Thinking about Tempo, Part 2 - The origin of the modern note value and the time signature

Today, I'll show you the origin of the divisibility of the modern note values and the time signature. Have you ever wondered why the symbol of C means 4/4 time or "alla breve" means "2/2" time?  You'll find out now.

 

 

This is a continuation of the previous essay "Thinking about Tempo, Part 1 - Note Values". 
If you haven't read it yet, please take a quick browse.

 

 

[Divisibility of note values in modern notation]

Divisibility of note values in modern notation

The chart above shows the divisibility of the modern notes values. A semibreve (whole note) is divisible by two minims (1/2 notes), a minim (1/2 note) is divisible by two crotchets (1/4 notes), and so on. Though the use of the breve (double whole note) is rare nowadays, the same rules apply; a breve (double note) is divisible into two semibreves (whole notes). This system is based on a division by two (binary) and has been used after 1600 till now.

 

[Note values in mensural notation]

Before 1600, in mensural notation, note values were divisible by either two or three depending on the "mensuration" signs. Such signs were located at the beginning of a composition, indicating what kind of divisibilities had to be used. And this is the ancestor of the modern "time signature".

 

Note values in mensural notation

 

 

[Mensuration Signs]

The mensuration sign "O (full circle)" symbolises the Trinity, a perfect whole made of three elements. The mensuration "C" represents an imperfect whole because it is made of only two elements.

The sign "O" and "C" were used in combination with one or two numbers and a dot resulting a variety of mensurations.  

 

 

The table on the left is showing a part of the table above. 

The numbers in yellow represent the ratio of semibrevis (today's semibreve/whole note) to the note in qustion, e.g. when the mensuration is "O3", the value of the "brevis" is equal to the value of "3" semibreves. In the same way, the value of the "maxima" is equal to the value of "27" semibreves.

 

The numbers in cyan represent the divisibility of the note value, e.g. the first "2" shows that the "semibrevis" is divisible by "two" (a semibrevis = two minimae). In the same way, the "longa" is divisible by "3" (a longa = three breves).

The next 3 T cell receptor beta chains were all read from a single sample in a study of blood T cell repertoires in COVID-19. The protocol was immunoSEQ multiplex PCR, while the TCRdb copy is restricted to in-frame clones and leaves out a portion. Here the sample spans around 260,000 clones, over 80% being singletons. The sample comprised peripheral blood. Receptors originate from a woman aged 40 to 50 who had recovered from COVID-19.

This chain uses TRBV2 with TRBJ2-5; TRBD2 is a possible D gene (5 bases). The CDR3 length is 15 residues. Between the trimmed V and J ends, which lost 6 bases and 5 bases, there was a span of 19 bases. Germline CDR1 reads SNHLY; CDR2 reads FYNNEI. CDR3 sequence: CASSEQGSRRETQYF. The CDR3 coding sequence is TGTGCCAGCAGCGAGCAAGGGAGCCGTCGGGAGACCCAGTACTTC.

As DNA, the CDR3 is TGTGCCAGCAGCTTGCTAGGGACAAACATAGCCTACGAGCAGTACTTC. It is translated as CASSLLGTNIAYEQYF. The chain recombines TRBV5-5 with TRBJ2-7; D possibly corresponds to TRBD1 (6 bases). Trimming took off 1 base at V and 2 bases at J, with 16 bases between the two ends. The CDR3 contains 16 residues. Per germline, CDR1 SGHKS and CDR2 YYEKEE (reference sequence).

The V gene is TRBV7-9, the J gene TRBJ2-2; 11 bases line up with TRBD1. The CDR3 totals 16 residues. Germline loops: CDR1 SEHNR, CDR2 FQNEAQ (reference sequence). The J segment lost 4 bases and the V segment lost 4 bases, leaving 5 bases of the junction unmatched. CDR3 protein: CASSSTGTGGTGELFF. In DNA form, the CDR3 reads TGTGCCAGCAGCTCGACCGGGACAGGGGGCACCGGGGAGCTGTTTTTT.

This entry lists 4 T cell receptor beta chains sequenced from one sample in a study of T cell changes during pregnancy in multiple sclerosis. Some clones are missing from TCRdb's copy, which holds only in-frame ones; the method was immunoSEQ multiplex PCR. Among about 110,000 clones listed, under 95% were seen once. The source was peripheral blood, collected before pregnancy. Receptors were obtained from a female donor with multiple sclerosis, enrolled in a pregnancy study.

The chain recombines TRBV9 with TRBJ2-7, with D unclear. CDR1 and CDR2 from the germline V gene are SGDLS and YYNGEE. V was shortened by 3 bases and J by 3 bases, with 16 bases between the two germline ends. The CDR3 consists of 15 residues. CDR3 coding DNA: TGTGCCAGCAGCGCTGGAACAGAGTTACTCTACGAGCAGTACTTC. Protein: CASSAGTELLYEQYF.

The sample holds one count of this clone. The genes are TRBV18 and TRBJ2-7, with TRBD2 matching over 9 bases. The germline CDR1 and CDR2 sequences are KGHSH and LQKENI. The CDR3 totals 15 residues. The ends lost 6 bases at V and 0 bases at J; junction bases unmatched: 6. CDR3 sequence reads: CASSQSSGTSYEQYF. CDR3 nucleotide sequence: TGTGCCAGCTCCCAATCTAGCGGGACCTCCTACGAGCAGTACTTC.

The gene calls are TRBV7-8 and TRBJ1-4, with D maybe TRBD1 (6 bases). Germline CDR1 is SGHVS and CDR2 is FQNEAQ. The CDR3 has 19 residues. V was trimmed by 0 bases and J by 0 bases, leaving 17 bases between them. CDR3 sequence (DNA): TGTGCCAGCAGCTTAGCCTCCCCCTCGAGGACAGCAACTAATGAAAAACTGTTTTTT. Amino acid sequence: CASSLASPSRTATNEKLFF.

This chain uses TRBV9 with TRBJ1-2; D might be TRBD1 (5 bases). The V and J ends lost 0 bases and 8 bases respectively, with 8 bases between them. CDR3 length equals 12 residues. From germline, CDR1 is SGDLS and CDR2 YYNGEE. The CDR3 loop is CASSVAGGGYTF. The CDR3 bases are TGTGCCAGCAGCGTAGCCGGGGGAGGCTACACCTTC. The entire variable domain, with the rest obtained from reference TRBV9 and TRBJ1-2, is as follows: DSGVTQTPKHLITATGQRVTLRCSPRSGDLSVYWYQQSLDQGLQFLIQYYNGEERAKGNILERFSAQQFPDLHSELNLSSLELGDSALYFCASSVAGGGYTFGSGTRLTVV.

For example, the sign of "O2" indicates that the "longa" is divisible by three "breves". 

The sign of "O" indicates that the "longa" is divisible by two "breves", and the "brevis" is divisible by three "minimae".

 

[Note] If you're in a hurry, click here to skip to the next section "Diminished variants of the mensuration signs", if you'd like to find out more about this, please keep reading. 

 


So, now let's have a look at the table above again. 

Note values from the maxima through the semibrevis were divisible by either two or three. Divisibility by three was called "perfectum (perfect)", while divisibility by two was named "imperfectum (imperfect)". The smaller note values were divisible only by two. 

The division of the "maxima" into "longae", the "longa" into the "breves", the "brevis" into "semibreves", and the "semibrevis" into "minimae" were called successively "maximodus", "modus", "tempus", and "prolatio".

Have a look at the following pages from "Plaine and Easie Introduction to Practicall Musicke (1597)" by Thomas Morley. Morley was an English composer, theorist, editor and organist of the Renaissance, and the foremost member of the English Madrigal School. 

A Plain and Easy Introduction to Practical Music by Morley Thomas (1597)
Plaine and Easie Introduction to Practicall Musicke (1597)

 

 

 

 


 

[Diminished variants of the mensuration signs]

 

 
Diminutum

Each of the mensuration signs had a diminished (diminutum) variant, indicated by a vertical stroke through the sign. These signs represent a reduction of all temporal values by two (twice as fast).

It's possible to say that this was the very first appearance of the concept of notated "tempo changes" in the history of music.

 

 

[The origin of the time signature "C" as 4/4 time]

 Morley expalins the divisibility of notes of each mensuration on his book. The chart below shows the note value when "mensuration" sign is "C".

 

The origin of the time signature "C" as 4/4 time

Does this chart remind you something familiar? Yes, this is the origin of the modern note value system (compare with the first chart on the top of this blog), and the modern practice of using the sign "C" for the "4/4" time! Today, the "C" is also known as "common time".

Additionaly, the diminished version of the mensuration "C", is the ancestor of today's 2/2, also called "alla breve", "cut time", or "cut common time".

Next: Thinking about Tempo, Part 3 - Allegro

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